In late October of this year, I read the headline – as I’m sure many of us did – that the World Health Organization (WHO) published a report that the consumption of both red and processed meats can increase our chance of certain cancers due to the carcinogens contained in them. The report was based on, “an analysis of more than 800 epidemiological studies,” which was evaluated by 22 scientists, from 10 countries, at the International Agency for Research on Cancer (IARC).
Apparently there are several designations of carcinogens that are the biggest threats to causing cancer, with Group 1 being the highest and most dangerous. To put it in perspective, tobacco and asbestos are both in Group 1 and now, according to the report from WHO, so is processed meat, such as hot dogs, bacon, sausages and even, “meat by-products, such as blood“. The report placed red meat (beef, veal, pork, lamb, mutton, horse, and goat) in a Group 2A category and found these products to be “probably carcinogenic to humans.”
From an information standpoint, I was elated that this made the regular news feed. To have something so definitive in the headline encouraged me because some people will indeed take it seriously. I mean, at this point, it’s not exactly a news flash that red meat is bad for you but to have it clearly stated in this way – that red and processed meats will increase a person’s chance of getting cancer – is definitely sounding the alarm in the name of public health. I was, of course, also frustrated that so many of us are only hearing this now or via the headlines rather than from our family doctors. I can only speak to my experience of healthcare in Canada but I can tell you this: not once in my life has a doctor ever talked to me about the specifics of my diet. As a 41-year old female, they are now more preoccupied with when they can start sending me for mammograms than they are about what I’m actually ingesting as food on any given day.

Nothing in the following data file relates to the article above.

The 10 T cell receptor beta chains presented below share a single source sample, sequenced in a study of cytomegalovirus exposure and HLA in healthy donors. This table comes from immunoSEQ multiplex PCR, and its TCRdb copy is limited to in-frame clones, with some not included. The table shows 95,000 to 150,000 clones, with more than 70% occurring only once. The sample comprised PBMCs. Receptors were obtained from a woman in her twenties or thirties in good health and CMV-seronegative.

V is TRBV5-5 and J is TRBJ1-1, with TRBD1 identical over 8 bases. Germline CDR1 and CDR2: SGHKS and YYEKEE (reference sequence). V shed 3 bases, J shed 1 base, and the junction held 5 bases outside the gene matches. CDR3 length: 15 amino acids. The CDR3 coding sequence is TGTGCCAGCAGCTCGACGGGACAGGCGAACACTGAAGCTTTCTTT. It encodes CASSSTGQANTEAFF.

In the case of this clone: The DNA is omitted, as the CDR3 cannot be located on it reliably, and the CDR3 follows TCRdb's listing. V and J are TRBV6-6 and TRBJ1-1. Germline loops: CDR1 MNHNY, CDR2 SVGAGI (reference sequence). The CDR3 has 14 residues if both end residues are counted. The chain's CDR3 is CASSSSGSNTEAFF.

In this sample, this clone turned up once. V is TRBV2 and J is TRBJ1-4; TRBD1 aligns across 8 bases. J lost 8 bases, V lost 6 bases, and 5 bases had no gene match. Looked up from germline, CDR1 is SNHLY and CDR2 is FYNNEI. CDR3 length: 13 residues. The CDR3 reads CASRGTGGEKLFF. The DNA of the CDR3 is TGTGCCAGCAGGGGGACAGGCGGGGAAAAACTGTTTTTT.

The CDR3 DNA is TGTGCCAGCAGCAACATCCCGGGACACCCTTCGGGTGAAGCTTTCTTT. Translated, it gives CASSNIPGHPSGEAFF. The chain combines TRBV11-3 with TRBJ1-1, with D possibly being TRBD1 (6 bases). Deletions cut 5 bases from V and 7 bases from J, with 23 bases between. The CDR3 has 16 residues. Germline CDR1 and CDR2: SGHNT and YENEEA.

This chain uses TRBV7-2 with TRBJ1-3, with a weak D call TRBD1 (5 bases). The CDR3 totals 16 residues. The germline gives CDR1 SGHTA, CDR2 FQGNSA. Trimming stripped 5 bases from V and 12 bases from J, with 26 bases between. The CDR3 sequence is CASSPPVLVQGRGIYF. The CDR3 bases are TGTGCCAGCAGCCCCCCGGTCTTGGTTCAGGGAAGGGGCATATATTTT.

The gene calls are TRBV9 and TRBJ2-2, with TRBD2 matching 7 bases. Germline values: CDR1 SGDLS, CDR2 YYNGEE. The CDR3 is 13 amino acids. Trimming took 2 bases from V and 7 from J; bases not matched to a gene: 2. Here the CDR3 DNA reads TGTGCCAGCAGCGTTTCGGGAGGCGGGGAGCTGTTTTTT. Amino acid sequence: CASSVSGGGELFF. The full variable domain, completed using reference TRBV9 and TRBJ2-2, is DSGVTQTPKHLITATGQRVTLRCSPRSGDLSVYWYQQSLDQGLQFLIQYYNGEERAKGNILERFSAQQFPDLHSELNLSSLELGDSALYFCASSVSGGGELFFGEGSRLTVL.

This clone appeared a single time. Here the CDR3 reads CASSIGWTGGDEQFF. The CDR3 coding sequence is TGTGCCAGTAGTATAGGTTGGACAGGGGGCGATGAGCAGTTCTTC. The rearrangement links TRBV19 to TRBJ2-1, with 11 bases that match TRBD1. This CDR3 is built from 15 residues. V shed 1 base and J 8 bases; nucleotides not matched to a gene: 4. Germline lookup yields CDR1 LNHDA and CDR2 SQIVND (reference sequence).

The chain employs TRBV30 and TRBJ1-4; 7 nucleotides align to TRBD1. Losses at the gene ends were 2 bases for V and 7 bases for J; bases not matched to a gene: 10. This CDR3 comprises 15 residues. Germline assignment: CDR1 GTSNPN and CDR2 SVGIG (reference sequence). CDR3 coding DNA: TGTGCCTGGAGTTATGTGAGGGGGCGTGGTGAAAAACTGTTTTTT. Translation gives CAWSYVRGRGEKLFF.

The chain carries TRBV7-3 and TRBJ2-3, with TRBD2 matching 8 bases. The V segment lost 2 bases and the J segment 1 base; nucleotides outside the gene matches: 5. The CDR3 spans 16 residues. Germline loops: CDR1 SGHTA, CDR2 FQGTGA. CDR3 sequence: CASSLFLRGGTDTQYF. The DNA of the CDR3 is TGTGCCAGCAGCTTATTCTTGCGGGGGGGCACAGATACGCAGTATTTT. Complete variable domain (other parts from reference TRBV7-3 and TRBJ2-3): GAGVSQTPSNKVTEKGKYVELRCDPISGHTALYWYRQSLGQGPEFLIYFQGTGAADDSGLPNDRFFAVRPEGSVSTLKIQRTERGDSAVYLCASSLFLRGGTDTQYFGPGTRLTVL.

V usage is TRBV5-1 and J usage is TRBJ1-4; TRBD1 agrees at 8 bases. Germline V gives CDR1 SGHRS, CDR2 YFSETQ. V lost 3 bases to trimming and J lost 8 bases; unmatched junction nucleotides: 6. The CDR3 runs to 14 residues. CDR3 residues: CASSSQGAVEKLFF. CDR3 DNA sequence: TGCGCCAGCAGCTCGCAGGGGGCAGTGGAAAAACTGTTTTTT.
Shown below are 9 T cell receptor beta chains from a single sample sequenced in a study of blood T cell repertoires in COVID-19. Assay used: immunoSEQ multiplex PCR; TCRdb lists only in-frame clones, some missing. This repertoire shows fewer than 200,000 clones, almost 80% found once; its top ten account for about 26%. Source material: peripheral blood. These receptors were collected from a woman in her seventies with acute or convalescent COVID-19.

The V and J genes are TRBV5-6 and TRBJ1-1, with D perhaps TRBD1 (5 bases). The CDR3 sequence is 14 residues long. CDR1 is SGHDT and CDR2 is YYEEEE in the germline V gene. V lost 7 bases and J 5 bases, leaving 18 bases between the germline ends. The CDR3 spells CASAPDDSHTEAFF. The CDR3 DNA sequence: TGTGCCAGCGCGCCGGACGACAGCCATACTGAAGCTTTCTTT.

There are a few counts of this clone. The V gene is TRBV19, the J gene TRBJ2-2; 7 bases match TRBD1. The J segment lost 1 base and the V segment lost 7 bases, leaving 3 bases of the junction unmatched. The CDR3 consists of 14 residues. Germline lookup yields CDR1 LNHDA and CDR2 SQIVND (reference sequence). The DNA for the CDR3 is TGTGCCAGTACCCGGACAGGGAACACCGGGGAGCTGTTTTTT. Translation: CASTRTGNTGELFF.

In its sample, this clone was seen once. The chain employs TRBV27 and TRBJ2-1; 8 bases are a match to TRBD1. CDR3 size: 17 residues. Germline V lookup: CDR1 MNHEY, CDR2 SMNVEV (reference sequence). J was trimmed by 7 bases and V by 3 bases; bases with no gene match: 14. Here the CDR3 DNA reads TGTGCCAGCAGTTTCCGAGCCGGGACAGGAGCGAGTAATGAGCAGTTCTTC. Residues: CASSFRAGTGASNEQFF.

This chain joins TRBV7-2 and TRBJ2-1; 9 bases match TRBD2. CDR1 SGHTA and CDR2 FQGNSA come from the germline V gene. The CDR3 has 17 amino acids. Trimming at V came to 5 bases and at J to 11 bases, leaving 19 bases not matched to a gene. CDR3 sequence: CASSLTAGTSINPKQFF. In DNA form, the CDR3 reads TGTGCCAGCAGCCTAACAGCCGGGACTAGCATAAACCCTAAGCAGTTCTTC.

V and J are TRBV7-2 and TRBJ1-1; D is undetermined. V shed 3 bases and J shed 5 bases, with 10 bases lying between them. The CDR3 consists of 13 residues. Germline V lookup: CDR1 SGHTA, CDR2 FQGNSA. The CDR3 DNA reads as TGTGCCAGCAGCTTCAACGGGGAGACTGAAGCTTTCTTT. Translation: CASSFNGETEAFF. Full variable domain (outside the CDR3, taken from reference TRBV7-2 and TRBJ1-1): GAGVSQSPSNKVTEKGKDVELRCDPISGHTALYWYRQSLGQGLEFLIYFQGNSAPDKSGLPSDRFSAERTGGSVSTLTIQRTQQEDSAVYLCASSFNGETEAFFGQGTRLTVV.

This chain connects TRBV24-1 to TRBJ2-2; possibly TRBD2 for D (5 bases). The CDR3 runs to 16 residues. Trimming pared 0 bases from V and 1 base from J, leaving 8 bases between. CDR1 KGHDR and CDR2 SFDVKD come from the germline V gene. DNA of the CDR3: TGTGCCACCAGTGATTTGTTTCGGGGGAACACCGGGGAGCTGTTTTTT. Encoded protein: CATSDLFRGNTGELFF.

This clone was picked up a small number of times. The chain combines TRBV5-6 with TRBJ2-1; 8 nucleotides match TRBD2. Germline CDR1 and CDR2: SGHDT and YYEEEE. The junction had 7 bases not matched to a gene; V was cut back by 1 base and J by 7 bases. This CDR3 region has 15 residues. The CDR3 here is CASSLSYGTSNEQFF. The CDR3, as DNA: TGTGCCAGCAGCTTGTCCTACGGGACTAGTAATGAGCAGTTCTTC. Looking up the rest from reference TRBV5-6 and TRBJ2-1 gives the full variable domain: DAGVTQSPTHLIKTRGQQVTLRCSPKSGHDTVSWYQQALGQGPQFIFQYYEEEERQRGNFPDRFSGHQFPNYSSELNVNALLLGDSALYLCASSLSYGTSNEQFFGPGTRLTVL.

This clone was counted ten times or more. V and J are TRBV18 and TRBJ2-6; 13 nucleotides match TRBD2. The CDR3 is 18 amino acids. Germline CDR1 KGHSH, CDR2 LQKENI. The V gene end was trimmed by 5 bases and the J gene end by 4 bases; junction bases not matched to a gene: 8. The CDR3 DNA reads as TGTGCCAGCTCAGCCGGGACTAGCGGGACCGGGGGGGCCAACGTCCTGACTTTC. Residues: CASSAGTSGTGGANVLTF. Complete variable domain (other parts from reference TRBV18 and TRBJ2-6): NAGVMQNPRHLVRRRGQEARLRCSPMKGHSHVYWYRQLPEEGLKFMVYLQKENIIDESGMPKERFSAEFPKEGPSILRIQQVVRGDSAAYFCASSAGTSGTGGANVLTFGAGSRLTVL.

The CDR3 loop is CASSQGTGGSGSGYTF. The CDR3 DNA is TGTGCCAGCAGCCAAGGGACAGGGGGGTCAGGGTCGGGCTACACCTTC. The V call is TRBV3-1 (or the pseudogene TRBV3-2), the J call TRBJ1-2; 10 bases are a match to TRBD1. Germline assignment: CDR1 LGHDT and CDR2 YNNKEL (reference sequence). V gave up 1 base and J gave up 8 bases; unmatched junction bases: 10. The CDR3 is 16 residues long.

But I’m going off the rails here.
What I wanted to post about was after this report came out, I re-read some excerpts from John Robbins’ book, Diet for a New America, and what he writes about carcinogens. (If you are at all new to a vegan diet or just exploring the issues, I highly recommend any of John Robbins’ work. He is clear, concise, non-judgemental and well-informed. I think his books are for anyone but I favour them particularly if you’re just starting out.)
Anyway, in chapter 9 of the aforementioned book entitled, Losing a War We Could Prevent, he illustrates some of the physiological differences between the intestines of humans and those of carnivorous animals:
“The human intestine has a very hard time handling the putrefying bacteria, high levels of fat, and lack of fiber that characterize meat, dairy products, and eggs. There are other animals, though, whose intestines seem designed for the task.
The human intestine is anatomically very different from that of the natural carnivore, such as dogs and cats. Because of the design of their intestines, these animals are virtually guaranteed short transit times.